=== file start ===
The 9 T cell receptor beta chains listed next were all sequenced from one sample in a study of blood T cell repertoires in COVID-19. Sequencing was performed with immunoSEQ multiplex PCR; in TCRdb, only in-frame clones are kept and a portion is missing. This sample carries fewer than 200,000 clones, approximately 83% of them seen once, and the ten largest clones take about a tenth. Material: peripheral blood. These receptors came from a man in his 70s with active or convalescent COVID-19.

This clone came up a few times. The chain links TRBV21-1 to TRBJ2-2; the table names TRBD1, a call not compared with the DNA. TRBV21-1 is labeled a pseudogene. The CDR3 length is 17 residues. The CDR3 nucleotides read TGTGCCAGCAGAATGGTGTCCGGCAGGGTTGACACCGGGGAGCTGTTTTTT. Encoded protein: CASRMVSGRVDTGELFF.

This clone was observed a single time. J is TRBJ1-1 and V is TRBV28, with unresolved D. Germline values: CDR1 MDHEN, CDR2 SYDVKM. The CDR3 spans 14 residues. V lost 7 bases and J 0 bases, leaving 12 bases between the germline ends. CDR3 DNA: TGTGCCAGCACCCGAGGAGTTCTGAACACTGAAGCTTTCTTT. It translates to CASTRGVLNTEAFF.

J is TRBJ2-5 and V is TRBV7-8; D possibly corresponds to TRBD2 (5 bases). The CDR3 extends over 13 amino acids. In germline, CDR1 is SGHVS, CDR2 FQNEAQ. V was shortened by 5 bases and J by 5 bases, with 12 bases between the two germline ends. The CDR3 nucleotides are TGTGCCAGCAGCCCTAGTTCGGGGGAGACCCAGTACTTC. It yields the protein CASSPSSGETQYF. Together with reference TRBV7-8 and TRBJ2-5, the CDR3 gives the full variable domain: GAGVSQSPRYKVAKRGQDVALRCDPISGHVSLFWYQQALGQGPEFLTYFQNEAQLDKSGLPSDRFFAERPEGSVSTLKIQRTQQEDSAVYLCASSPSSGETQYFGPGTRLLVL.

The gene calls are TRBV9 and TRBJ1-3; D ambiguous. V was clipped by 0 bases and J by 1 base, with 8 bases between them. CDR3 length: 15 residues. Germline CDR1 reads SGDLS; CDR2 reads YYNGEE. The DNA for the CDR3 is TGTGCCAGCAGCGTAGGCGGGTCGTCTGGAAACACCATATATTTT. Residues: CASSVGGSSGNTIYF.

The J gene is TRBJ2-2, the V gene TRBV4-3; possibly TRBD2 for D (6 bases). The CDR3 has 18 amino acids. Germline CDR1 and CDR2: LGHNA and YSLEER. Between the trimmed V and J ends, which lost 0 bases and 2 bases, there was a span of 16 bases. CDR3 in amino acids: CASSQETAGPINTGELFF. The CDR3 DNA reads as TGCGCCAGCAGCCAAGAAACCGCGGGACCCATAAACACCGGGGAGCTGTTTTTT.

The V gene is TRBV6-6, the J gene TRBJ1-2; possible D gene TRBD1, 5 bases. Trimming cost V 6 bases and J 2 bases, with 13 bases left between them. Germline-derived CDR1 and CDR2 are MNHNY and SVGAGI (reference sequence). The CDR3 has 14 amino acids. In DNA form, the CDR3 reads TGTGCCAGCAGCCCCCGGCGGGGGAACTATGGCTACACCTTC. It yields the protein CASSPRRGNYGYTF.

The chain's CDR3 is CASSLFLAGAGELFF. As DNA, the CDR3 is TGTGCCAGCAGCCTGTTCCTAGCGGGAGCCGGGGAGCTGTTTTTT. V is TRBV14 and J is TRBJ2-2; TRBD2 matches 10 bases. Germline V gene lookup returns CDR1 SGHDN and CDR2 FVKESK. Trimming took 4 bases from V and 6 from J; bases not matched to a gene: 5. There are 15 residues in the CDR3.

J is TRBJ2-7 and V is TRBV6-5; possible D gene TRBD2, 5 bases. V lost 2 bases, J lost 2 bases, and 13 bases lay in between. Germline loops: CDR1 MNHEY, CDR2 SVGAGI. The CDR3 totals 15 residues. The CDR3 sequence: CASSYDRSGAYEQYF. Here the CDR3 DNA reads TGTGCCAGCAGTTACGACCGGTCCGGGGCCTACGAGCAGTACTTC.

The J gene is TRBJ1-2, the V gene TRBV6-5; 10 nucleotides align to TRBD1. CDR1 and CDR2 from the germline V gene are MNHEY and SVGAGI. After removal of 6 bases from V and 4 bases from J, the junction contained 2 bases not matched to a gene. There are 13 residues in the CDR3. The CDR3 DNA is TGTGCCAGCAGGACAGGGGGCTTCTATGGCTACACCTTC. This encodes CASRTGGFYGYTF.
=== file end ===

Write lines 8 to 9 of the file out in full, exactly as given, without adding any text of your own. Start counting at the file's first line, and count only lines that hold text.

The chain's CDR3 is CASSLFLAGAGELFF. As DNA, the CDR3 is TGTGCCAGCAGCCTGTTCCTAGCGGGAGCCGGGGAGCTGTTTTTT. V is TRBV14 and J is TRBJ2-2; TRBD2 matches 10 bases. Germline V gene lookup returns CDR1 SGHDN and CDR2 FVKESK. Trimming took 4 bases from V and 6 from J; bases not matched to a gene: 5. There are 15 residues in the CDR3.

J is TRBJ2-7 and V is TRBV6-5; possible D gene TRBD2, 5 bases. V lost 2 bases, J lost 2 bases, and 13 bases lay in between. Germline loops: CDR1 MNHEY, CDR2 SVGAGI. The CDR3 totals 15 residues. The CDR3 sequence: CASSYDRSGAYEQYF. Here the CDR3 DNA reads TGTGCCAGCAGTTACGACCGGTCCGGGGCCTACGAGCAGTACTTC.